Anglers are being advised to be cautious in the Campbell River, below the John Hart generating station.

Temporary safety signage has been posted along the river banks and is in effect until Feb. 15th.

BC Hydro says there is a six week period where operations at the John Hart facility can be adjusted to respond to electric system demands, planned outages within the grid system, and make the most economic use through market conditions of water stored in reservoirs.

“We have the flexibility now because it’s tied to the fish life-cycle,” says BC Hydro. “Alevin and salmon eggs are in the gravel and there is no adult salmon; they’ve finished the spawning cycle. Fish habitat is fully covered with water at about 80 m3/s (cubic metres per second) and BC Hydro will not operate below that level at this time of the year unless extremely drier conditions are occurring. Flows may adjust from about 80 m3/s up to 124 m3/s for hours at a time before going back down to 80 m3/s.”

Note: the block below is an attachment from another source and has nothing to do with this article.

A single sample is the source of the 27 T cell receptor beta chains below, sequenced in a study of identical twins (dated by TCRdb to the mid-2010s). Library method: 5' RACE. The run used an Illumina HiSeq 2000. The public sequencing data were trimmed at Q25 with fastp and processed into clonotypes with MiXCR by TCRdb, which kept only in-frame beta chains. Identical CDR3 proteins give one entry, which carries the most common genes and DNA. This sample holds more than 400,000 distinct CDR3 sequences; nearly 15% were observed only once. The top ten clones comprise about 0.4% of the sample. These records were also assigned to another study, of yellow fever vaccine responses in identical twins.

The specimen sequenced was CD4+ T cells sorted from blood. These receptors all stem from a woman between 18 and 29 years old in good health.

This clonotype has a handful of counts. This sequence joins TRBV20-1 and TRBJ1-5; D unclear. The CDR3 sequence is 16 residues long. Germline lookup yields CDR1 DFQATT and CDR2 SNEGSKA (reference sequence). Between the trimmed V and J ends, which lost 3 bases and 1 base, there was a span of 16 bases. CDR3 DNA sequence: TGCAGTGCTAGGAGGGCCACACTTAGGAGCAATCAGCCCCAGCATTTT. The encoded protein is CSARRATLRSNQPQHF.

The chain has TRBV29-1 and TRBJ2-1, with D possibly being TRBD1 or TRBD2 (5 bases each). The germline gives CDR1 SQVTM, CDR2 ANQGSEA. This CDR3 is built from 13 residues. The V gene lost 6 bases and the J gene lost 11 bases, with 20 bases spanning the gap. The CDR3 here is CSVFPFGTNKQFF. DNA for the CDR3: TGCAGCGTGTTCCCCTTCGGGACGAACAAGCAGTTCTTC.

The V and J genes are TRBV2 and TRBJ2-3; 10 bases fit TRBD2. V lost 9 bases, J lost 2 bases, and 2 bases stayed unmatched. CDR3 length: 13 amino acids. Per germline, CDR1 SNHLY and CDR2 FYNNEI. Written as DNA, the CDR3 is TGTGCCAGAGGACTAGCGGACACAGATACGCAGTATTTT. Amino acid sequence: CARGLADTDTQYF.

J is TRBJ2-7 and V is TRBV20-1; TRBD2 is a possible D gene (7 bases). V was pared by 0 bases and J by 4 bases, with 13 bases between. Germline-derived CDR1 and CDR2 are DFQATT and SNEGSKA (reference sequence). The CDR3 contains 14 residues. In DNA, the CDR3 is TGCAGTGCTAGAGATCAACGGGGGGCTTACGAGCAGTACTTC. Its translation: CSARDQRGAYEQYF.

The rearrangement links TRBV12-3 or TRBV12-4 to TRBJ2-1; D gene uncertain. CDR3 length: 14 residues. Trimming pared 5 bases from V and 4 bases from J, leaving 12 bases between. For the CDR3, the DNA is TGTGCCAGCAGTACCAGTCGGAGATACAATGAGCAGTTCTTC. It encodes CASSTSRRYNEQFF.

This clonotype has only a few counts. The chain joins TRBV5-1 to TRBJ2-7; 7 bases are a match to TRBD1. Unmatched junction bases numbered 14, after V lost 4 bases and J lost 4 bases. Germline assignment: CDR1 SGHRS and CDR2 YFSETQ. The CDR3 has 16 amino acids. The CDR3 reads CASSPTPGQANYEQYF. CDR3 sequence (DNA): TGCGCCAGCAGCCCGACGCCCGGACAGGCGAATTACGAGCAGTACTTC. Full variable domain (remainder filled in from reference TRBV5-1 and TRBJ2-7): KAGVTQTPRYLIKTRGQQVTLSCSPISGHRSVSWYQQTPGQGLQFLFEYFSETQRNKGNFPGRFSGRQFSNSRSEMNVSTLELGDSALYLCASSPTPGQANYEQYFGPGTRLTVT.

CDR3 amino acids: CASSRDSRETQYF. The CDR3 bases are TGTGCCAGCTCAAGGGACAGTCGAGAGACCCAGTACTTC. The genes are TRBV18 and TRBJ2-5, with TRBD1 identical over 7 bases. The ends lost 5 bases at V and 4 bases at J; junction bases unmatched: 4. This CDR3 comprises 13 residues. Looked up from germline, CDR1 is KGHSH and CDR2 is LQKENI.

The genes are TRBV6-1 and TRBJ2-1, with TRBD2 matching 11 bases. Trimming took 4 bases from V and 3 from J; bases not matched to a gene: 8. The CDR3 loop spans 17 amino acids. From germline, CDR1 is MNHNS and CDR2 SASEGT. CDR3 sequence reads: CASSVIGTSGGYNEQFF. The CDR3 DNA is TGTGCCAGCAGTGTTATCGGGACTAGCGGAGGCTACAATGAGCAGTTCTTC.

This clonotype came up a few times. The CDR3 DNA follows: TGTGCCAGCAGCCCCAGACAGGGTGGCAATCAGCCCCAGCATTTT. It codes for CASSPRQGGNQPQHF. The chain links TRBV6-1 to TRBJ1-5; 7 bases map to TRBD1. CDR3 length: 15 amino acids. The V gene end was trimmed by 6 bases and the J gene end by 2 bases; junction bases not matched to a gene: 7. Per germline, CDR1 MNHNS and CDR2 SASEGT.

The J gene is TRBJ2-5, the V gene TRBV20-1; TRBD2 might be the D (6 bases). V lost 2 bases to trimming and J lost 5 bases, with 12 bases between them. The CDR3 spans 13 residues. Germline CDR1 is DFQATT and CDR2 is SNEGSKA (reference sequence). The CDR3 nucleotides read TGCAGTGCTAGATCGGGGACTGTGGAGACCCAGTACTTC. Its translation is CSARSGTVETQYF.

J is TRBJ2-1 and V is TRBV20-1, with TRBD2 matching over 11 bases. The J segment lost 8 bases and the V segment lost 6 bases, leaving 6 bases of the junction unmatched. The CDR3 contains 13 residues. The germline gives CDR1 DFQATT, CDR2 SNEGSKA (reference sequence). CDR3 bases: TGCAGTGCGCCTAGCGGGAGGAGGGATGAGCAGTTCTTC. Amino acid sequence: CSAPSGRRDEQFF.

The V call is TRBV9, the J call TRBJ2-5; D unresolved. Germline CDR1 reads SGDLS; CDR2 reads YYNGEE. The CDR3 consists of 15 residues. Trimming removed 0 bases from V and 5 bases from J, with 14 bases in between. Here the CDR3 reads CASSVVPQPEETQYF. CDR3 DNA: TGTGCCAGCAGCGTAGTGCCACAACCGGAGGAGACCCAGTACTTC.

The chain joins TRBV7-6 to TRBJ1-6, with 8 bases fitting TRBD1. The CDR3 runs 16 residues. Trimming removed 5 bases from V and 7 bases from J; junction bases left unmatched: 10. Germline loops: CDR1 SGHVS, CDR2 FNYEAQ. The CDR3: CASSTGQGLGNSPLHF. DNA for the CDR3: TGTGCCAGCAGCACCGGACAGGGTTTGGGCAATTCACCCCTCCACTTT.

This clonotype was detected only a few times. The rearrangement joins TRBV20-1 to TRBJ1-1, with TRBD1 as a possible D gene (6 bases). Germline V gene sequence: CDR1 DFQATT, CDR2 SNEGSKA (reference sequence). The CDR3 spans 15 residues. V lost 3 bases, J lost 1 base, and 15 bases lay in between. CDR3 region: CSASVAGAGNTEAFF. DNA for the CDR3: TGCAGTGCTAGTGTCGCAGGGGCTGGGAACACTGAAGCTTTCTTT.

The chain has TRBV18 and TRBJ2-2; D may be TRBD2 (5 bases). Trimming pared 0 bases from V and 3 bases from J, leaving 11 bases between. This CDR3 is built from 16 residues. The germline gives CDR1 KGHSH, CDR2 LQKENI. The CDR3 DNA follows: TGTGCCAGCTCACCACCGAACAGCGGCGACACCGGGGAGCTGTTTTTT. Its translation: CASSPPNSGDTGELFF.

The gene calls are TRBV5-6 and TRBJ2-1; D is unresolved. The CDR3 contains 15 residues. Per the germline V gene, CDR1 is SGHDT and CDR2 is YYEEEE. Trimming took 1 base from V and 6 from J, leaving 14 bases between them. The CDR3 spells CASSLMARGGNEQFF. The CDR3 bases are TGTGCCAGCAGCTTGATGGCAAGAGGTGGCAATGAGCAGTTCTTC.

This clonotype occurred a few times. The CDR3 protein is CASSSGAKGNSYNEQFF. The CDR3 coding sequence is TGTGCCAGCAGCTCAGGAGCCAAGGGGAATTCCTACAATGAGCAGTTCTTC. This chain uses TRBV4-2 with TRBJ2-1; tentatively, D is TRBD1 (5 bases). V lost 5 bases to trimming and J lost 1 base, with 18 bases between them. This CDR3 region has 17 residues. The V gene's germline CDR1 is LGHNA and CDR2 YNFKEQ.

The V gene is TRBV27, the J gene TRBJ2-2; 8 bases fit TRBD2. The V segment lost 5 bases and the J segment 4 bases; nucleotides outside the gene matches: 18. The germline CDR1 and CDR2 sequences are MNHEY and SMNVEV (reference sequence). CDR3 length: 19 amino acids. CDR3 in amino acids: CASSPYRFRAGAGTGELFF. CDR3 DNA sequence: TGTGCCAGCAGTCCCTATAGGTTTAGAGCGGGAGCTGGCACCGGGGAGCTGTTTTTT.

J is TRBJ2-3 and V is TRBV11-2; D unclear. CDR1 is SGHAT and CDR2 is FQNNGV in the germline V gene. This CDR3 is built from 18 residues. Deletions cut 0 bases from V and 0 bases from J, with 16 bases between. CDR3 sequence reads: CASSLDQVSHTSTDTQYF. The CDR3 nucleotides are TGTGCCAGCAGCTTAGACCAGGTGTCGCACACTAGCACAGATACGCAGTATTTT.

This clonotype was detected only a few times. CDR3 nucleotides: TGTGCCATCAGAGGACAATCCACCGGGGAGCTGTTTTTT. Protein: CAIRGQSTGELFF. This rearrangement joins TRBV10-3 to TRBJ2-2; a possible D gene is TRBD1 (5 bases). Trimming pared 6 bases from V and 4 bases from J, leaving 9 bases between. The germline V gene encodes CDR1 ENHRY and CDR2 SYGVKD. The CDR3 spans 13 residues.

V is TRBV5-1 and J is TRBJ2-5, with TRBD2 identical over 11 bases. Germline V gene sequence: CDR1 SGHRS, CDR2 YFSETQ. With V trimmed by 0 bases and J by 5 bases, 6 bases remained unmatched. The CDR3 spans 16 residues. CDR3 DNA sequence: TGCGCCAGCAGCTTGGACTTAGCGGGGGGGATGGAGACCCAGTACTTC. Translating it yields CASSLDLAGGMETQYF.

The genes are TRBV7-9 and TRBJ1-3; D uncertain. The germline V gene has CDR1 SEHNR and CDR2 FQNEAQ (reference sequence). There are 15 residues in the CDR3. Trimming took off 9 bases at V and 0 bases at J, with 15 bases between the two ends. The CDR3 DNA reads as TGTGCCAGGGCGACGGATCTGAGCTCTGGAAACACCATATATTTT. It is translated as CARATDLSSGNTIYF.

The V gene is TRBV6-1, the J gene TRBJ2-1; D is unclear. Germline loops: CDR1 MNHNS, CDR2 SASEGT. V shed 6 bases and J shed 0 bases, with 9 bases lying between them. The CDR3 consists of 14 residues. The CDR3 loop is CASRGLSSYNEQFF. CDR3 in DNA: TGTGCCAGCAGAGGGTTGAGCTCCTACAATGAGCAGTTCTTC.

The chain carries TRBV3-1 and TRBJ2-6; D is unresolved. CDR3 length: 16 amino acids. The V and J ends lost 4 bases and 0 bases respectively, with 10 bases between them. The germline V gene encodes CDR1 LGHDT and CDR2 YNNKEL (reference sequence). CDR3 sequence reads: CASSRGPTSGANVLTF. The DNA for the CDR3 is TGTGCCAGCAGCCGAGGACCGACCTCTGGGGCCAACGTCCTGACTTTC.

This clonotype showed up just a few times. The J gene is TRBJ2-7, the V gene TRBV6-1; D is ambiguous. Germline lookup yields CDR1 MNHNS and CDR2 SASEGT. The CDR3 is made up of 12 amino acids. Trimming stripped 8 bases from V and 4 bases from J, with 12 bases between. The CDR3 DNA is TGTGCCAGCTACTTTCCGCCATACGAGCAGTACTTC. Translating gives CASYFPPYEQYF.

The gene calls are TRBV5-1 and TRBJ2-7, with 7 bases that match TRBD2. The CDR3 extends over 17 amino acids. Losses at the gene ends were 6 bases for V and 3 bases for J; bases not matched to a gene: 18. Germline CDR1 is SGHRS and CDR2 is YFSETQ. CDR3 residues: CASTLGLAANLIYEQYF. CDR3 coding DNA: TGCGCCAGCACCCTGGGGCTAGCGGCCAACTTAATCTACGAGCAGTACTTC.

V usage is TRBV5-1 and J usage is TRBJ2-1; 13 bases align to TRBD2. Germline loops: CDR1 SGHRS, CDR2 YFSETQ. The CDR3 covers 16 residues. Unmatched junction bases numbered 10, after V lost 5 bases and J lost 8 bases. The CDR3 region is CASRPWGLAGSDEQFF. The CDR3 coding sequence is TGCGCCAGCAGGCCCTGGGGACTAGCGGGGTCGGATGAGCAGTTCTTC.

Steelhead fishers in or around the river are reminded to be aware of this operational flexibility and to also be cautious during this six-week period.

Though BC Hydro says the timing of flow changes depends on electric system conditions and how much water is available in the Campbell River system reservoirs, it will try to ramp up the flows in the early morning before daylight.

“With the current drier than normal conditions within the watershed, there is less likelihood of utilizing this flexibility unless there are short term power grid situations that need increased power output from John Hart.”

As the demand for electricity increases during winter weather, BC Hydro says it is fortunate for the many hydroelectric facilities across the province that conserve water at night and then increase power generation during the day.

This looks after domestic load needs and takes advantage of the favourable market conditions while also keeping BC Hydro’s rates lower.